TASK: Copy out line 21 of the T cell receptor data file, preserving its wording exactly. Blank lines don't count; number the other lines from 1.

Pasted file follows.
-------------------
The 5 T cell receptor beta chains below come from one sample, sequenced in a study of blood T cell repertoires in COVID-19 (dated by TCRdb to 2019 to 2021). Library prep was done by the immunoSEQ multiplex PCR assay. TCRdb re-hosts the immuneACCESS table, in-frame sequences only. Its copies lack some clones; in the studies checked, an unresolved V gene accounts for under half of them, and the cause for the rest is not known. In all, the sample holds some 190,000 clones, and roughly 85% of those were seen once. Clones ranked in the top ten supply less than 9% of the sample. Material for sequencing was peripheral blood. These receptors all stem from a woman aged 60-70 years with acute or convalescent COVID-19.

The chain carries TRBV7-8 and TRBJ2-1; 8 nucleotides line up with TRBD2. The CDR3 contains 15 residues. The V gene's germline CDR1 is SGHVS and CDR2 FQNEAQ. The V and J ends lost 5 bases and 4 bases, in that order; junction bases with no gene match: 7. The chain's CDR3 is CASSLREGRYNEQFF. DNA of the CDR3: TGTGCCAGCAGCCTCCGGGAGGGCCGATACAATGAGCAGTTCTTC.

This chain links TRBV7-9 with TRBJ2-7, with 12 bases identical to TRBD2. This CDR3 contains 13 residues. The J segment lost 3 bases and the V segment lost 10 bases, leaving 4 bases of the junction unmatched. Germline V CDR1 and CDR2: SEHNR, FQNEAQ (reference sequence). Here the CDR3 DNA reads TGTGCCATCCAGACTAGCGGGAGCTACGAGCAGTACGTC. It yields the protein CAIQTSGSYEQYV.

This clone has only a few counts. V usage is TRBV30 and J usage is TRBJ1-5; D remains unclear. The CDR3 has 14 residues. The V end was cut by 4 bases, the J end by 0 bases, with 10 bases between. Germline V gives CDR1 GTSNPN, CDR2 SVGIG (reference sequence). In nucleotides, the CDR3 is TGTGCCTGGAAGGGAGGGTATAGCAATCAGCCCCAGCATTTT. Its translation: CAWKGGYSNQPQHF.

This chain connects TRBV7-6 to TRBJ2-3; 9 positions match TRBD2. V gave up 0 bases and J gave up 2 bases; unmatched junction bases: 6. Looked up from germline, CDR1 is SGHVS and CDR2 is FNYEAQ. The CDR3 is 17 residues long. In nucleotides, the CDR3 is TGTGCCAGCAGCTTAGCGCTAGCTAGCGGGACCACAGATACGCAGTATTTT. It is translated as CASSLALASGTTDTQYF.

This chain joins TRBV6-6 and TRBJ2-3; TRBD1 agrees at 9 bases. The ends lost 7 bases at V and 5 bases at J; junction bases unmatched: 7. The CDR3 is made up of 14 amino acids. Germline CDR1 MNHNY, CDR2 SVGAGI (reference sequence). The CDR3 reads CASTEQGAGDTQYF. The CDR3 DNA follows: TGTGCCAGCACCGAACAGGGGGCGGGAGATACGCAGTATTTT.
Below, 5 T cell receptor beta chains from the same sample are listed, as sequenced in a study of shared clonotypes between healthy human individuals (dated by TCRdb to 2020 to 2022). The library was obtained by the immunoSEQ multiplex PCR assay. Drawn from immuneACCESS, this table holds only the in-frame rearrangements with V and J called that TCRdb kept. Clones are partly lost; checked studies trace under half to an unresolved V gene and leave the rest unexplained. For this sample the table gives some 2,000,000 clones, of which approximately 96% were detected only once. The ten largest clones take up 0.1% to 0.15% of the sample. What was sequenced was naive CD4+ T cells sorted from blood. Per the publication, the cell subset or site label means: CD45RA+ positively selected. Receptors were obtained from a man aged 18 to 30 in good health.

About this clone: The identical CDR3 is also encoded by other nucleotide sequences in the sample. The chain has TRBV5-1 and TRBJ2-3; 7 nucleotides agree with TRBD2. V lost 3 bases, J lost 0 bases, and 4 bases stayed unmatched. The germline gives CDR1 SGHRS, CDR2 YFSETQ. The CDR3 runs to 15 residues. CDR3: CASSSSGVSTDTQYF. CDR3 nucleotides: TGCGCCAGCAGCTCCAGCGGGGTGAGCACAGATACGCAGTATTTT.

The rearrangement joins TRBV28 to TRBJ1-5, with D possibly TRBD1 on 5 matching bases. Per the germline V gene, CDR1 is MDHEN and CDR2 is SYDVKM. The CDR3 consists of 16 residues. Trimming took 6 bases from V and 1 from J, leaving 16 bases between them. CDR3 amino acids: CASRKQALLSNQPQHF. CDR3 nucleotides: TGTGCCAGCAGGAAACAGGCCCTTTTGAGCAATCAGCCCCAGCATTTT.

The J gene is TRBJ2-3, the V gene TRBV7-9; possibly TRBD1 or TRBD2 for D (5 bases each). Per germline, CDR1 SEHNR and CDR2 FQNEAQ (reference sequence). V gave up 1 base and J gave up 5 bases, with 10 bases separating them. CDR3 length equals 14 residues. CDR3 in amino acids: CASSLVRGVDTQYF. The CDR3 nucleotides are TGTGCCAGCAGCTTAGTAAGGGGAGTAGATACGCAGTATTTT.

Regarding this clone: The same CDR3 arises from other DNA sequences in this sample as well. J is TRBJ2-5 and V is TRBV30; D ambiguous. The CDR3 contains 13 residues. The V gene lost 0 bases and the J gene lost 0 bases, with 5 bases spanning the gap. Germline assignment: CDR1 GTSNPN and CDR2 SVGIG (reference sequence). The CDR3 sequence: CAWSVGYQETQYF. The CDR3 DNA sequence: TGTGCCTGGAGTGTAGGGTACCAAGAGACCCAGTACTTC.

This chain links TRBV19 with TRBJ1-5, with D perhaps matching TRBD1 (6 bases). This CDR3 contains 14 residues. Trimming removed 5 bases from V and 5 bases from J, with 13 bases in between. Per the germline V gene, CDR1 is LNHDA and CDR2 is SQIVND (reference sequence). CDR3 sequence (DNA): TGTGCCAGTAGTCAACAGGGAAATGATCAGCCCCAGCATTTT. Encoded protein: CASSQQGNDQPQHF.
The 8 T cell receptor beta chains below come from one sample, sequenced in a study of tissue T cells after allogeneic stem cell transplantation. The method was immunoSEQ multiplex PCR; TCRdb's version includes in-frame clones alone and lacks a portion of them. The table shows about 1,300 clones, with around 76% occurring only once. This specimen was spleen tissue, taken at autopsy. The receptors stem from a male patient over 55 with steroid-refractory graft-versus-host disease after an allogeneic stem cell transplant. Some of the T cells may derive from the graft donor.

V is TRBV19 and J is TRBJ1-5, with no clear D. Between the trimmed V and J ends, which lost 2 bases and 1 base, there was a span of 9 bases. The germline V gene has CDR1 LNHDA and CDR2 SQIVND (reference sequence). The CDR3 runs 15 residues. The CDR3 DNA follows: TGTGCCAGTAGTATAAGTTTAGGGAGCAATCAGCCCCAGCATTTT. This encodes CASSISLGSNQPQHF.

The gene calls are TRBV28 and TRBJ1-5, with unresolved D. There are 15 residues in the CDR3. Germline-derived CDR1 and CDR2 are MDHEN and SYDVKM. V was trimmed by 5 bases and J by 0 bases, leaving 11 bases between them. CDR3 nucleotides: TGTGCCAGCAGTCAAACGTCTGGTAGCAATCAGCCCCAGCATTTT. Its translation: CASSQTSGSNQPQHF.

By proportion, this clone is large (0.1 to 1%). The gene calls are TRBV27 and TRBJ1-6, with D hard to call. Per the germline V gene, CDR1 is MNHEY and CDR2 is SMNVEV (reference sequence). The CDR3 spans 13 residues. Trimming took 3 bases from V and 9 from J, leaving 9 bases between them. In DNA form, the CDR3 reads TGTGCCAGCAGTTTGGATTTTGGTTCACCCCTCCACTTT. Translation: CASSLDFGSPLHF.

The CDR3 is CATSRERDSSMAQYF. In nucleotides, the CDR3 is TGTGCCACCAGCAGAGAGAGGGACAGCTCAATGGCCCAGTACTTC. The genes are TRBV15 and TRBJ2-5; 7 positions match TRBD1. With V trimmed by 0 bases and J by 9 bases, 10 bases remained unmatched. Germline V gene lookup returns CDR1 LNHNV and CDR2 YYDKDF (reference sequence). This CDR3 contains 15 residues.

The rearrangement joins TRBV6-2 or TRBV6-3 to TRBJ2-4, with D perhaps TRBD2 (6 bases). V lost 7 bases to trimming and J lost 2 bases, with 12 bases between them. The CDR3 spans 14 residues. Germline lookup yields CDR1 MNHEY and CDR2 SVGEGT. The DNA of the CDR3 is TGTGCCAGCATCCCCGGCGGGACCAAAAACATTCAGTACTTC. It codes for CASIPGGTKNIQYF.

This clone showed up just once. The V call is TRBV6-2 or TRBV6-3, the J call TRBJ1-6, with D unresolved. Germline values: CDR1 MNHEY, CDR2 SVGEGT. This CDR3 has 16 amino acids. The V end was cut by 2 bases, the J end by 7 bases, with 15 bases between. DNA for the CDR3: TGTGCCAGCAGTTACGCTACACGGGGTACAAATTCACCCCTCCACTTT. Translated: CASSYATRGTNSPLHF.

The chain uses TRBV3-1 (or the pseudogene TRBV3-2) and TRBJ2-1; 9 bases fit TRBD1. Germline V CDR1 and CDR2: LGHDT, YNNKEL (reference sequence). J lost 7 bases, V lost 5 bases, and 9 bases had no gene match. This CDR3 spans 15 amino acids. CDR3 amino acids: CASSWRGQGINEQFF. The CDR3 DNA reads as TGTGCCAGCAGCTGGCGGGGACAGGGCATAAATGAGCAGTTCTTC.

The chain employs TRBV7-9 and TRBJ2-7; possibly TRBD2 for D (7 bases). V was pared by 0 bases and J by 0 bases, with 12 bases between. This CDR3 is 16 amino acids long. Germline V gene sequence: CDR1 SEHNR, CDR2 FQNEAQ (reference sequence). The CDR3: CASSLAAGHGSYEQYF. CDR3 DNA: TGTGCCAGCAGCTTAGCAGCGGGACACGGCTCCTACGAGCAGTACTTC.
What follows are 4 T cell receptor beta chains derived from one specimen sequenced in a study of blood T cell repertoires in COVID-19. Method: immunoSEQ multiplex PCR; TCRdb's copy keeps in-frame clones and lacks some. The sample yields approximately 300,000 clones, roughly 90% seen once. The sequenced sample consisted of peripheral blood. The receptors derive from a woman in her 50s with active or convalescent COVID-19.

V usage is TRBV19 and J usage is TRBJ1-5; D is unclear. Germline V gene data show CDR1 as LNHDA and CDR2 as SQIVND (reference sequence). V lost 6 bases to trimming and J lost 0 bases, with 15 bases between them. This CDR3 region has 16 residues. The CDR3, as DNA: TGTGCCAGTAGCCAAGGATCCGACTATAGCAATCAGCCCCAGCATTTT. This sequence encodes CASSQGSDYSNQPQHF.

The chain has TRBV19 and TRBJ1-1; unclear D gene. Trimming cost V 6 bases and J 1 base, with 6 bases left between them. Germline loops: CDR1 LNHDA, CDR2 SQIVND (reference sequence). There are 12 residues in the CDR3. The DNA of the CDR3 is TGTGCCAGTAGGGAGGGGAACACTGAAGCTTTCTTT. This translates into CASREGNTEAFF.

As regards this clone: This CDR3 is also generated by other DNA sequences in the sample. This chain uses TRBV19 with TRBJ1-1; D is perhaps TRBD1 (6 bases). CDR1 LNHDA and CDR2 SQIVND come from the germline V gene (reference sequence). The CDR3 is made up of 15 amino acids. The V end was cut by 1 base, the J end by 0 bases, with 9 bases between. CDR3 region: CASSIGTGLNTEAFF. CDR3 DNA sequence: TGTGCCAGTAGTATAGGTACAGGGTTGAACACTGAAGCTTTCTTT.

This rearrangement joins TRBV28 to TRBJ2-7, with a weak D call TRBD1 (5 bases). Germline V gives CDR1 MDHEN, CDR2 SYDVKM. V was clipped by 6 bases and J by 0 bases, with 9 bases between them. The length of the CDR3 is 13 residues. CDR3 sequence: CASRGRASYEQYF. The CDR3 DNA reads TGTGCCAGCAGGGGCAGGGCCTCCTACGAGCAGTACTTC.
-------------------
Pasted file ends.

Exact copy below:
The chain employs TRBV7-9 and TRBJ2-7; possibly TRBD2 for D (7 bases). V was pared by 0 bases and J by 0 bases, with 12 bases between. This CDR3 is 16 amino acids long. Germline V gene sequence: CDR1 SEHNR, CDR2 FQNEAQ (reference sequence). The CDR3: CASSLAAGHGSYEQYF. CDR3 DNA: TGTGCCAGCAGCTTAGCAGCGGGACACGGCTCCTACGAGCAGTACTTC.